Astronauts Peggy Whitson and Jack Fischer have conducted the first experiments carried out in microgravity on the International Space Station
Astronauts Peggy Whitson and Jack Fischer have conducted the first experiments carried out in microgravity on the International Space Station. They have collected potato seeds, tomatoes and cucumbers from a California greenhouse, planted them in a virtual open field and grown the crops inside the US$100bn station.
The journal Nature reports that “open” to examine the effects of space travel on plant growth would be much better than satellite locations because astronauts on space stations do not use the same soil as terrestrial plants, and there is no turbulence on long flights. Whitson and Fischer gave tomato plants instructions to consume extra tomatoes in return for the cucumbers, but tomatoes still had to be planted.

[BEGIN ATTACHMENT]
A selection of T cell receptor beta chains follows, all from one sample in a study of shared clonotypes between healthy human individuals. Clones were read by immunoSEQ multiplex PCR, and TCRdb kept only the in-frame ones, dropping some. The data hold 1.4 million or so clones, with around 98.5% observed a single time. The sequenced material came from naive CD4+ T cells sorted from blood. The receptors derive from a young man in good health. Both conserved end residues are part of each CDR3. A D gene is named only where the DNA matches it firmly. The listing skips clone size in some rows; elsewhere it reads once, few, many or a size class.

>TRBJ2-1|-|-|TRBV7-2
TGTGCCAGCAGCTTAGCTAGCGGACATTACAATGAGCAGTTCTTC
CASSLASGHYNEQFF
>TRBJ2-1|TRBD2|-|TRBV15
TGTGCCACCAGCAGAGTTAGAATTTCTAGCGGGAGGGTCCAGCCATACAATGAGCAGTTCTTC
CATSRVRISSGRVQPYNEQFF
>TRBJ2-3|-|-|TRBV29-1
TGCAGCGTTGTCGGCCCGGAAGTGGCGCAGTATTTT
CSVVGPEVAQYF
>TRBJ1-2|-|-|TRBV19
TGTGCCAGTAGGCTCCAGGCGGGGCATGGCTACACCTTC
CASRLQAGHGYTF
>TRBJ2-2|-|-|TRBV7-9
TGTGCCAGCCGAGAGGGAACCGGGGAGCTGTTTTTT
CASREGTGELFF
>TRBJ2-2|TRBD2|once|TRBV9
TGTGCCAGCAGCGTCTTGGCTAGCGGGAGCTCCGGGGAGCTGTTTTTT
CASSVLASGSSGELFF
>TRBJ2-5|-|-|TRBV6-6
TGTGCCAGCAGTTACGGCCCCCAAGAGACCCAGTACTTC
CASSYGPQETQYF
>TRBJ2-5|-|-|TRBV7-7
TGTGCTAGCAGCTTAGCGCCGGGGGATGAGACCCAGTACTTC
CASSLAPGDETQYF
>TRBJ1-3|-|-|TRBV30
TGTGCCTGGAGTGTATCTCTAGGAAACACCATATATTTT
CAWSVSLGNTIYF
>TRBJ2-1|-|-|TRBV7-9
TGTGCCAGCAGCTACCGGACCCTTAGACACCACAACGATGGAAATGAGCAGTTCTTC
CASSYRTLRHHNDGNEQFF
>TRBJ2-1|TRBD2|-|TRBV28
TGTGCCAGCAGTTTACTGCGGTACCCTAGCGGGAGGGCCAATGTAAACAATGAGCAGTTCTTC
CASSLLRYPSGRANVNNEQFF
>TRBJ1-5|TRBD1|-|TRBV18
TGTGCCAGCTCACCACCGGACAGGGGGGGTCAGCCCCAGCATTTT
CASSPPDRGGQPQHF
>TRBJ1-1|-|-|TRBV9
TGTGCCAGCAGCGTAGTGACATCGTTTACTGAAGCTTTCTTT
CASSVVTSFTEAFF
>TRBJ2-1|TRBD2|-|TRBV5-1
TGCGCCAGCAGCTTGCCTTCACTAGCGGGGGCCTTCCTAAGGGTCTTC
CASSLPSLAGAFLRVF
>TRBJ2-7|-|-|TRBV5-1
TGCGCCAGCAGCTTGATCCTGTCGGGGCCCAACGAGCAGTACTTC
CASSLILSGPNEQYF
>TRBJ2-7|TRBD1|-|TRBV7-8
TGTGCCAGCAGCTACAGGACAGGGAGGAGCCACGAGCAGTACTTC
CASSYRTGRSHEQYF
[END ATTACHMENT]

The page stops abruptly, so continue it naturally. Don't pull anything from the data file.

Despite all the attention to the effects of space travel on plants, space smells far worse than on Earth.
It is no small feat. Space stations have to be totally solar powered for safety, unlike planetary systems such as those on Mars, and those systems are usually only for the astronauts to shut themselves off when the station is under attack.
It’s a breakthrough moment: we are a step closer to growing food in space. In the future, this may allow plants to play an important role in space exploration.